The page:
Sitting here now, a couple of years later, all I can say about the album is ‘wow’. I was lucky enough to review both albums for Powerplay Magazine and was delighted to bestow a rare full house, ten-out-of-ten upon ‘Visions’. I’m not always comfortable awarding full marks but on this occasion, the score was fully justified in my opinion. Damnit, the music is that good, the band left me with no other choice!
Everything that was present and good on the debut is in evidence on ‘Visions’. The complex compositions remain, as does the stellar musicianship all round and the trade-mark quirkiness; I mean, who can really sample a Nintendo Game Boy sound effect and get away with it? Haken, that’s who. That said, the quirkiness has been reduced ever so slightly or, to be more accurate, has been blended into each composition more skilfully, so that it doesn’t assault the ears quite so readily. The oddball moments are there, but in order to enjoy them, you need to really be listening.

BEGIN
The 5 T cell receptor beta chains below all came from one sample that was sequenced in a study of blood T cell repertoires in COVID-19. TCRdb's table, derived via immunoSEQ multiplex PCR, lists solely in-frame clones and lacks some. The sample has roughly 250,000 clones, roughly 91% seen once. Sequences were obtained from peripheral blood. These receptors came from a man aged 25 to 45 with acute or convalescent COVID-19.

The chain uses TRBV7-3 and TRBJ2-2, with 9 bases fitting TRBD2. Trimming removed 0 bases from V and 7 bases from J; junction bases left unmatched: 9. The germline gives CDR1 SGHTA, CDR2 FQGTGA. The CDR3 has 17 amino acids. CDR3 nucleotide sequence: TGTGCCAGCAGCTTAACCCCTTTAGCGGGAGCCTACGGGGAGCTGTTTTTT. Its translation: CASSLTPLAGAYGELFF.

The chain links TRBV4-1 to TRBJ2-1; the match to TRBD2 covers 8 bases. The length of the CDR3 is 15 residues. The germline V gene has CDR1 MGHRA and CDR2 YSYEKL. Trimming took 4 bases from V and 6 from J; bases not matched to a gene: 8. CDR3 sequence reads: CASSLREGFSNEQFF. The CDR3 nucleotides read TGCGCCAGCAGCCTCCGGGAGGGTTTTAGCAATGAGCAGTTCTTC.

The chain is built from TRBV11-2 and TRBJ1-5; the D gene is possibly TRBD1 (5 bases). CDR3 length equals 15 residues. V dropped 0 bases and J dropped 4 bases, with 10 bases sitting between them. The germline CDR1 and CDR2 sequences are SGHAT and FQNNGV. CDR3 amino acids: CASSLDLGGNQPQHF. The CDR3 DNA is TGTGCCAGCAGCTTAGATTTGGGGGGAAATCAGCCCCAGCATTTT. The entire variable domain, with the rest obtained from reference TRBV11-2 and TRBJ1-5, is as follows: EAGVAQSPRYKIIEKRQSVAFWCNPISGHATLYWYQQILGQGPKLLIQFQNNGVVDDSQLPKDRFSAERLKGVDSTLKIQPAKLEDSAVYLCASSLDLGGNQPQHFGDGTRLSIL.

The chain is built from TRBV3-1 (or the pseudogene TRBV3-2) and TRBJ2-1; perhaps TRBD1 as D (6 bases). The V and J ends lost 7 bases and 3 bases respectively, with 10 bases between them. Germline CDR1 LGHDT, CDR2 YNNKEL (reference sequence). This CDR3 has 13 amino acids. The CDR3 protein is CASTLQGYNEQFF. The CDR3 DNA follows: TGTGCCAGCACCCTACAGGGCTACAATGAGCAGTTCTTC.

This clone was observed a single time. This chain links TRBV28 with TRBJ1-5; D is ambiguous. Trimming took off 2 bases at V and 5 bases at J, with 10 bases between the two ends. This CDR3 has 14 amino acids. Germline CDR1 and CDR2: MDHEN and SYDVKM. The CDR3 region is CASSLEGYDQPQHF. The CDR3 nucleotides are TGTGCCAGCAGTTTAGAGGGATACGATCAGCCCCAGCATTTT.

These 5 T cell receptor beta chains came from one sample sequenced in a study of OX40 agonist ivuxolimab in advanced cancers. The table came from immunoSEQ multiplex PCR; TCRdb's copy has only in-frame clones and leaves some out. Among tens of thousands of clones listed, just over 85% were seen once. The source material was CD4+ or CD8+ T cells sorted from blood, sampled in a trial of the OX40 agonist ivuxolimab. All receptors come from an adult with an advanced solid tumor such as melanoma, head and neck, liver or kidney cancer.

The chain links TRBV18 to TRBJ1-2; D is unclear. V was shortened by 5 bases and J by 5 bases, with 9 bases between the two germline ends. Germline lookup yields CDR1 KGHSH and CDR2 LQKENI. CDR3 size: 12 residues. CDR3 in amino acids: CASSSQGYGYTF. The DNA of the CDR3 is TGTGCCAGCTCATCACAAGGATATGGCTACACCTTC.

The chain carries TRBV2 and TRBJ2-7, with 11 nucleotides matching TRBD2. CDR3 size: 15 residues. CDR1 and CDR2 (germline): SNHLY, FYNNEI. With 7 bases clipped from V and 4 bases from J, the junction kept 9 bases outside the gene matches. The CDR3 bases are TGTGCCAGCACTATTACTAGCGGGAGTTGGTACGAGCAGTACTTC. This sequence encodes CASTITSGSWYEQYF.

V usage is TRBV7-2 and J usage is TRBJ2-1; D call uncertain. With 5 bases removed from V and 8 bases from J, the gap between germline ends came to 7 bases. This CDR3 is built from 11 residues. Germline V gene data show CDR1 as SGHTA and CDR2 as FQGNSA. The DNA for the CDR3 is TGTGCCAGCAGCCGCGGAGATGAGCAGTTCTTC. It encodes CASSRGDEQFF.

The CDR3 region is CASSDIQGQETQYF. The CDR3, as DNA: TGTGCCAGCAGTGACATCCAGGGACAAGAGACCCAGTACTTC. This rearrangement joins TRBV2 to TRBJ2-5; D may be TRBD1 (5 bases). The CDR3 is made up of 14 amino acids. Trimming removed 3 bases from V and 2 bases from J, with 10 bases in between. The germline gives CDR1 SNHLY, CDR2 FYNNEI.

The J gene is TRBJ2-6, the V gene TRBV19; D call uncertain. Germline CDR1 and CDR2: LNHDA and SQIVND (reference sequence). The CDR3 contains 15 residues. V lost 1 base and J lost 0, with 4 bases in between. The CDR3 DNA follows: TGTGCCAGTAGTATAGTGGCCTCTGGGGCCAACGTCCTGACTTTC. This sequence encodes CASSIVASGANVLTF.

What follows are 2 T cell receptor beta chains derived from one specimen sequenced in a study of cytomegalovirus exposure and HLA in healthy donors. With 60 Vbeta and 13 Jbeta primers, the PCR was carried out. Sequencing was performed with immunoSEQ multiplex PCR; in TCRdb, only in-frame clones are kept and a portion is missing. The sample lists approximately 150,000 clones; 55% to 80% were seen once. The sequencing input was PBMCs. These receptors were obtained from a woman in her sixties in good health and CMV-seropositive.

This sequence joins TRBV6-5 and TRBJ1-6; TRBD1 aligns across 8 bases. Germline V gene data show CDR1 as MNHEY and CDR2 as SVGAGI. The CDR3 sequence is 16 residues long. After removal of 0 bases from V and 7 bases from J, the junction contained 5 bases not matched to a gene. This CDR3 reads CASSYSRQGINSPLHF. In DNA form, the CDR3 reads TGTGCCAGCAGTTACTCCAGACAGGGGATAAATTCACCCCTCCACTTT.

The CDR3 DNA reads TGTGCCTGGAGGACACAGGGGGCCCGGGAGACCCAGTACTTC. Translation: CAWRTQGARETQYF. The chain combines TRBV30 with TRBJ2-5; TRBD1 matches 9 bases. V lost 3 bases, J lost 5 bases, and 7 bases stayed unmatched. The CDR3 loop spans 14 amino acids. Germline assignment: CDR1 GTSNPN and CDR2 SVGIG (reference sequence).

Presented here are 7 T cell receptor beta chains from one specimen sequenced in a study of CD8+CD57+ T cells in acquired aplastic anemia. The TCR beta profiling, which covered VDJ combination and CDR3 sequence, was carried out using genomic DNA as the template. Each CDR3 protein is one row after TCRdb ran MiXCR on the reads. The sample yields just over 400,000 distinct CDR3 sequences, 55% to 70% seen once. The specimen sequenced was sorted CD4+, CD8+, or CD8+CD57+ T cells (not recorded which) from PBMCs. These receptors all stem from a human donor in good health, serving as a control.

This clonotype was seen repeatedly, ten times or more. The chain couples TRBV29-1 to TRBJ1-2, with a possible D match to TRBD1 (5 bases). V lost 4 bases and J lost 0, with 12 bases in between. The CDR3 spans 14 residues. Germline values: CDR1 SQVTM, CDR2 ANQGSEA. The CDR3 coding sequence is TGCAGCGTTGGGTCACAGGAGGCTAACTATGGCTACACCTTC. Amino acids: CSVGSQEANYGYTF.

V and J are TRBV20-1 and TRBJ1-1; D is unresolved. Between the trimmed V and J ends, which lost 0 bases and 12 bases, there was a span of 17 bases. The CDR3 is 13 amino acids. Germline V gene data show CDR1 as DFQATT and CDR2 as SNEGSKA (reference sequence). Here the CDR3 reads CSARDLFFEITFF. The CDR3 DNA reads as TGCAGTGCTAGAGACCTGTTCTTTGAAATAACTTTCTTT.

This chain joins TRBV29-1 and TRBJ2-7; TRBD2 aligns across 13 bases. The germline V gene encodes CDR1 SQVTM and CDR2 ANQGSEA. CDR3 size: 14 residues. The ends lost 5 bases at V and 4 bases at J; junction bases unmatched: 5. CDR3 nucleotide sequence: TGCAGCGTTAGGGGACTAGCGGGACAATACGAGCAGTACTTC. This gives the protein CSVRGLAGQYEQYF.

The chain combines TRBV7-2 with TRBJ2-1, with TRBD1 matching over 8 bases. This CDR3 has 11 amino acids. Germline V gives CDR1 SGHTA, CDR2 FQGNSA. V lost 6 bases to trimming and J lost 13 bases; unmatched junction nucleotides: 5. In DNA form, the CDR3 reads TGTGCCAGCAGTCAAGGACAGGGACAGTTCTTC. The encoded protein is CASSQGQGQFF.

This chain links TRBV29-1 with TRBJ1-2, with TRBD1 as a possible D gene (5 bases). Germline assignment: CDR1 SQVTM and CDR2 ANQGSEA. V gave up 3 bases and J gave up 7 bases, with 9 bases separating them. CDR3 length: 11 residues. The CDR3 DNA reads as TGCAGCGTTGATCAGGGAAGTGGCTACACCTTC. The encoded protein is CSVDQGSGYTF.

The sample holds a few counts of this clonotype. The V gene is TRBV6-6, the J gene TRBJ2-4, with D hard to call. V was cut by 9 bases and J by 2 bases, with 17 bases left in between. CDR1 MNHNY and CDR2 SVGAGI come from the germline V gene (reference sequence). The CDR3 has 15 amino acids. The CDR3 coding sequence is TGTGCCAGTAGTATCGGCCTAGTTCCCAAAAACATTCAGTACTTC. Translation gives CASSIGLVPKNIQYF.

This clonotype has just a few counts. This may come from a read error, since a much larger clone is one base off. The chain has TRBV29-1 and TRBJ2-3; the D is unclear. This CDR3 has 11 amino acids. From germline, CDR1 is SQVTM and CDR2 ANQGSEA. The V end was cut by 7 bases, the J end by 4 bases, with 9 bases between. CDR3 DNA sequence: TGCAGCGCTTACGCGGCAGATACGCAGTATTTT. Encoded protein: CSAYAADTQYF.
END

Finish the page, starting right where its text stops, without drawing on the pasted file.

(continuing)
This result is an album that maintains an impressive amount of complexity but also benefits from a smoother, more cohesive flow from start to finish. Part of this is a natural by product of a stronger production. When Haken let go, your ears are assaulted by walls of sound and of tangible atmosphere but when things are taken down a notch, the intricacies are not lost. Some of the bass guitar work for example is sensational and can be heard with clarity throughout.